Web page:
Saturday, December 17, 2011
Saturday at the Movies #77 - Hell on Wheels
I did not see this one coming. Normally, I don't have much interest in westerns, novels by Maggie Osborne excepted. Still, the lure of a historical drama on television is strong, rare birds that they are. Two things drew me in, though.
First, the grit. If I'm going to do a western, then give me something raw, something harsh, a trek into the unknown, undertaken by the adventurous and the desperate. In short, don't give me a nice, mannerly story here. I expect something that's still finding its way, tension between characters who might not otherwise ever breathe the same air, and I am fully aware words and actions are going to get ugly at times. That, for me, comes with the territory. Aforementioned Maggie Osborne novels are good examples, or for those who aren't opposed to some very gritty spiritual content, Redeeming Love by Francine Rivers.
Second, Colm Meany, who plays a New York senator and entrepreneur here. I first noticed him in Star Trek: The Next Generation, and was beyond pleased with his performance in The Englishman Who Went Up a Hill But Came Down a Mountain, so anything with Mr. Meany in it automatically has my interest.
Okay, two and a half if we count the visuals. :points to title card above:
This may not be the most romance-rich program out there, though we do have some characters who would be right at home in a western romance novel. There's the recently widowed Lily, a woman alone in the rapidly changing world as the birth of the railroad means the death of the unspoiled frontier. Confederate veteran Cullen Bohannon, a man now without a country, bent on avenging the assault and murder of his wife at the hands of his Union counterparts. Elam Ferguson, a freed slave who rises to a position of power amongst the railroad crew...and may be having more than merely physical grownup fun time with one of the local working girls. Then there's the man known as "The Swede," who isn't Swedish, but will get the job done, by whatever means neccessary.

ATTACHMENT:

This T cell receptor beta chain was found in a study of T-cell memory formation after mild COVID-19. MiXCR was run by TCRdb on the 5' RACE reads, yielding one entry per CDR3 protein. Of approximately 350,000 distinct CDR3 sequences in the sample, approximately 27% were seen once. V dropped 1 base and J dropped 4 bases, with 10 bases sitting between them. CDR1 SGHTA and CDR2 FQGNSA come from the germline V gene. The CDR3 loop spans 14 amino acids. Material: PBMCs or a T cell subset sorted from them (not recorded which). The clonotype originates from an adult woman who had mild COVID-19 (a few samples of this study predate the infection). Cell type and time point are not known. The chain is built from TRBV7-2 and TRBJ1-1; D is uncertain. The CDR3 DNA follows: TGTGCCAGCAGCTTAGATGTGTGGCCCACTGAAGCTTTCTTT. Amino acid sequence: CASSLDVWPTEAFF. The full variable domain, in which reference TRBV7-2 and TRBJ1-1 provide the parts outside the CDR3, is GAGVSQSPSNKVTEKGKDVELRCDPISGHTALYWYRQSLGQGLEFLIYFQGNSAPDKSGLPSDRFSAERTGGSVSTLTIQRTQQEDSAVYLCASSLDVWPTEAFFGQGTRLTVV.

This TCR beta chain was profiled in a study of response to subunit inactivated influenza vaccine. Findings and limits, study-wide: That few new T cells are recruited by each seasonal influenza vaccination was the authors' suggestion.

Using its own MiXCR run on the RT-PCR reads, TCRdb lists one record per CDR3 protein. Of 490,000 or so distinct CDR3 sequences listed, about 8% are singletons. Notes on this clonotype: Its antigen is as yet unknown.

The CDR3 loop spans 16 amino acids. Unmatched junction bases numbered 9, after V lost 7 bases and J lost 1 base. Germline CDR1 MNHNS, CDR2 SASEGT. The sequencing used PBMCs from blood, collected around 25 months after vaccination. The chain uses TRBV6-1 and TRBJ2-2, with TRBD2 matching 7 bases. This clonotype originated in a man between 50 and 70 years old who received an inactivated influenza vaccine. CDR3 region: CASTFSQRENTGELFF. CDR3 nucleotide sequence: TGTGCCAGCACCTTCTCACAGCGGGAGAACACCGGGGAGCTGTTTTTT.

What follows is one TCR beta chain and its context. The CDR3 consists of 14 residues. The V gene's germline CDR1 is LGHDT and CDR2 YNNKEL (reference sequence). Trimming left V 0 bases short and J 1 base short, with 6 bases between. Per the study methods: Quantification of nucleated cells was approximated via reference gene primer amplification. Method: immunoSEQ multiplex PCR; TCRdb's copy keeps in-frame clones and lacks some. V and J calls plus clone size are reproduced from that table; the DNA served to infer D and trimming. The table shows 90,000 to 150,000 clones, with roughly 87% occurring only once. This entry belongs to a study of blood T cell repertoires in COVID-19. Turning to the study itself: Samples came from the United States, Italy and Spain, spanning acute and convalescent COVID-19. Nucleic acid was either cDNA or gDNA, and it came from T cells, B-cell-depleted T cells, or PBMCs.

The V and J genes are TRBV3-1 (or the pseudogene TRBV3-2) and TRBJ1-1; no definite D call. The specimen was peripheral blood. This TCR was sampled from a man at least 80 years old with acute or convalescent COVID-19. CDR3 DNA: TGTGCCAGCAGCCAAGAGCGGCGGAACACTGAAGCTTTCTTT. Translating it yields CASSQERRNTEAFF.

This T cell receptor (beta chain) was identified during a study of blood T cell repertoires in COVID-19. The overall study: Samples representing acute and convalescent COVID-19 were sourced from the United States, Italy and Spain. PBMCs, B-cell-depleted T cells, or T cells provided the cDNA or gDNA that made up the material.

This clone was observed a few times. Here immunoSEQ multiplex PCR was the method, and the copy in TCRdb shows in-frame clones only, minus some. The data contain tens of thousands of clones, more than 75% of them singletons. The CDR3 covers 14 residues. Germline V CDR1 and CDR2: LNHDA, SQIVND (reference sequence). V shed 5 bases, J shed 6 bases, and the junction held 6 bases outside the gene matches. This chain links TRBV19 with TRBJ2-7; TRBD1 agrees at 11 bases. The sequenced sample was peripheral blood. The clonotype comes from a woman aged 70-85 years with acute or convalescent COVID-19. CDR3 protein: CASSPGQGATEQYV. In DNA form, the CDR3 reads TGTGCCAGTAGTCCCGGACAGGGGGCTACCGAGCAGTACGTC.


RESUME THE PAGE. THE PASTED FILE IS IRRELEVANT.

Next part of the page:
There's preachers, Indians, immigrants, former slaves and survivors of Indian captivity, jockeying for position in this rapidly changing world. This is the birthing pangs of a new era and the death throes of an old one, happening at the same time. Colm Meany's "Doc" Durant is a nineteenth century spin doctor, keenly aware of not only what he is actually doing, but how his actions will be perceived, though his motives are far from altruistic.
Hell on Wheels delivers everything I want in a historical drama, even if it is outside my comfort zone, setting wise, and I'm okay with that. I can already tell this is one I'm going to want to watch multiple times to catch bits I've missed on the first viewing. How about you? How gritty is too gritty for a historical drama, or is there no such thing as long as it stays true to the times?